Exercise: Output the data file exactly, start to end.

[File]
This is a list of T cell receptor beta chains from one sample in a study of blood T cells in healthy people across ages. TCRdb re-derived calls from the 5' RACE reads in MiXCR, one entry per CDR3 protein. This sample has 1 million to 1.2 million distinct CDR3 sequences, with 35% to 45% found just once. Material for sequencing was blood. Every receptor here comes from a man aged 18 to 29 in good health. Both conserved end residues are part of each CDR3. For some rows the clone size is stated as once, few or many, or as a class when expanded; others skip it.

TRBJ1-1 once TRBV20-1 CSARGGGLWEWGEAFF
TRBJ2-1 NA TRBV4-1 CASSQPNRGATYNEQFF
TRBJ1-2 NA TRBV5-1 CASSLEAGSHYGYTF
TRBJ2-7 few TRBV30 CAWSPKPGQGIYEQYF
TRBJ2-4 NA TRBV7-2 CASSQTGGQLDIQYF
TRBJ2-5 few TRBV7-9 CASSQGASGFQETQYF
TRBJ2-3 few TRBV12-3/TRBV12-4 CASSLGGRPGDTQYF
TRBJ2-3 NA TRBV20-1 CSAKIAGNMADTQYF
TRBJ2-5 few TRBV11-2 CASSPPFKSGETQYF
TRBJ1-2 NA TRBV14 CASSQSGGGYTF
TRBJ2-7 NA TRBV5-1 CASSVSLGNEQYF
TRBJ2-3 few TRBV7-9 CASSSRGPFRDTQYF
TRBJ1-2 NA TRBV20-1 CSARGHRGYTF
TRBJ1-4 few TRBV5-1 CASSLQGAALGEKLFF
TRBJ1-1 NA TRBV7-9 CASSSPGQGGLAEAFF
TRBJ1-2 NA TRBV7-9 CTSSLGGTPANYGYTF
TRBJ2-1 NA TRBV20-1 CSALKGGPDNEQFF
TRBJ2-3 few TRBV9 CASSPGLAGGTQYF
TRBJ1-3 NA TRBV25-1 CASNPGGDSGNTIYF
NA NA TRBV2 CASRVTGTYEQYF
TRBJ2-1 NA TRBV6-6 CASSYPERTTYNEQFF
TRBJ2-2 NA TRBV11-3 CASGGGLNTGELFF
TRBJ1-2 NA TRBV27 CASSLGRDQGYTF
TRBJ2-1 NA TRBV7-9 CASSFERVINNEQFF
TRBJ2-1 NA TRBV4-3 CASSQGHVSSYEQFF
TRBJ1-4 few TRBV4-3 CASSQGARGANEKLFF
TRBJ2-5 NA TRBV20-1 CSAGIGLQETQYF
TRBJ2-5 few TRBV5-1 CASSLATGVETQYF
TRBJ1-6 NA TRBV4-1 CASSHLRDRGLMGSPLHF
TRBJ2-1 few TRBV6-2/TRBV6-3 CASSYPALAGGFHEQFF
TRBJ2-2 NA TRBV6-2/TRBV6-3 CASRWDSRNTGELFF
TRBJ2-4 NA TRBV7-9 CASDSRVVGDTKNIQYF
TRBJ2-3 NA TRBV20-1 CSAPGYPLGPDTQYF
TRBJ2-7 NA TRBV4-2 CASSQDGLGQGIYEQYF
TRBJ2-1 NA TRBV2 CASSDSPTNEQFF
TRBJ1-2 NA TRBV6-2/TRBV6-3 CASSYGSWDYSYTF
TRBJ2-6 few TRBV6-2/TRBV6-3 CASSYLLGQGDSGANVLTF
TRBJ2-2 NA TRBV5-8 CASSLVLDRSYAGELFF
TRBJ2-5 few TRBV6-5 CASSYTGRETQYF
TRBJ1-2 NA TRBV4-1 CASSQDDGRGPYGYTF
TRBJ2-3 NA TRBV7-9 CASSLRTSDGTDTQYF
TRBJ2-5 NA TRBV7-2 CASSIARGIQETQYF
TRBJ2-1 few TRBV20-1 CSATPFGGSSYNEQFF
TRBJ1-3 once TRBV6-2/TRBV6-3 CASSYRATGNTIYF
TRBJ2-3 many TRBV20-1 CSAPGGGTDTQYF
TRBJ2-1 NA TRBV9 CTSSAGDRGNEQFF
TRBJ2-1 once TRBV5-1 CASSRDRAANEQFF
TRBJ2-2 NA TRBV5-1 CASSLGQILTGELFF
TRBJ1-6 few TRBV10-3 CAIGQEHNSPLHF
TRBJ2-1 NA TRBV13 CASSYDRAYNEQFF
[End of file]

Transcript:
This is a list of T cell receptor beta chains from one sample in a study of blood T cells in healthy people across ages. TCRdb re-derived calls from the 5' RACE reads in MiXCR, one entry per CDR3 protein. This sample has 1 million to 1.2 million distinct CDR3 sequences, with 35% to 45% found just once. Material for sequencing was blood. Every receptor here comes from a man aged 18 to 29 in good health. Both conserved end residues are part of each CDR3. For some rows the clone size is stated as once, few or many, or as a class when expanded; others skip it.

TRBJ1-1 once TRBV20-1 CSARGGGLWEWGEAFF
TRBJ2-1 NA TRBV4-1 CASSQPNRGATYNEQFF
TRBJ1-2 NA TRBV5-1 CASSLEAGSHYGYTF
TRBJ2-7 few TRBV30 CAWSPKPGQGIYEQYF
TRBJ2-4 NA TRBV7-2 CASSQTGGQLDIQYF
TRBJ2-5 few TRBV7-9 CASSQGASGFQETQYF
TRBJ2-3 few TRBV12-3/TRBV12-4 CASSLGGRPGDTQYF
TRBJ2-3 NA TRBV20-1 CSAKIAGNMADTQYF
TRBJ2-5 few TRBV11-2 CASSPPFKSGETQYF
TRBJ1-2 NA TRBV14 CASSQSGGGYTF
TRBJ2-7 NA TRBV5-1 CASSVSLGNEQYF
TRBJ2-3 few TRBV7-9 CASSSRGPFRDTQYF
TRBJ1-2 NA TRBV20-1 CSARGHRGYTF
TRBJ1-4 few TRBV5-1 CASSLQGAALGEKLFF
TRBJ1-1 NA TRBV7-9 CASSSPGQGGLAEAFF
TRBJ1-2 NA TRBV7-9 CTSSLGGTPANYGYTF
TRBJ2-1 NA TRBV20-1 CSALKGGPDNEQFF
TRBJ2-3 few TRBV9 CASSPGLAGGTQYF
TRBJ1-3 NA TRBV25-1 CASNPGGDSGNTIYF
NA NA TRBV2 CASRVTGTYEQYF
TRBJ2-1 NA TRBV6-6 CASSYPERTTYNEQFF
TRBJ2-2 NA TRBV11-3 CASGGGLNTGELFF
TRBJ1-2 NA TRBV27 CASSLGRDQGYTF
TRBJ2-1 NA TRBV7-9 CASSFERVINNEQFF
TRBJ2-1 NA TRBV4-3 CASSQGHVSSYEQFF
TRBJ1-4 few TRBV4-3 CASSQGARGANEKLFF
TRBJ2-5 NA TRBV20-1 CSAGIGLQETQYF
TRBJ2-5 few TRBV5-1 CASSLATGVETQYF
TRBJ1-6 NA TRBV4-1 CASSHLRDRGLMGSPLHF
TRBJ2-1 few TRBV6-2/TRBV6-3 CASSYPALAGGFHEQFF
TRBJ2-2 NA TRBV6-2/TRBV6-3 CASRWDSRNTGELFF
TRBJ2-4 NA TRBV7-9 CASDSRVVGDTKNIQYF
TRBJ2-3 NA TRBV20-1 CSAPGYPLGPDTQYF
TRBJ2-7 NA TRBV4-2 CASSQDGLGQGIYEQYF
TRBJ2-1 NA TRBV2 CASSDSPTNEQFF
TRBJ1-2 NA TRBV6-2/TRBV6-3 CASSYGSWDYSYTF
TRBJ2-6 few TRBV6-2/TRBV6-3 CASSYLLGQGDSGANVLTF
TRBJ2-2 NA TRBV5-8 CASSLVLDRSYAGELFF
TRBJ2-5 few TRBV6-5 CASSYTGRETQYF
TRBJ1-2 NA TRBV4-1 CASSQDDGRGPYGYTF
TRBJ2-3 NA TRBV7-9 CASSLRTSDGTDTQYF
TRBJ2-5 NA TRBV7-2 CASSIARGIQETQYF
TRBJ2-1 few TRBV20-1 CSATPFGGSSYNEQFF
TRBJ1-3 once TRBV6-2/TRBV6-3 CASSYRATGNTIYF
TRBJ2-3 many TRBV20-1 CSAPGGGTDTQYF
TRBJ2-1 NA TRBV9 CTSSAGDRGNEQFF
TRBJ2-1 once TRBV5-1 CASSRDRAANEQFF
TRBJ2-2 NA TRBV5-1 CASSLGQILTGELFF
TRBJ1-6 few TRBV10-3 CAIGQEHNSPLHF
TRBJ2-1 NA TRBV13 CASSYDRAYNEQFF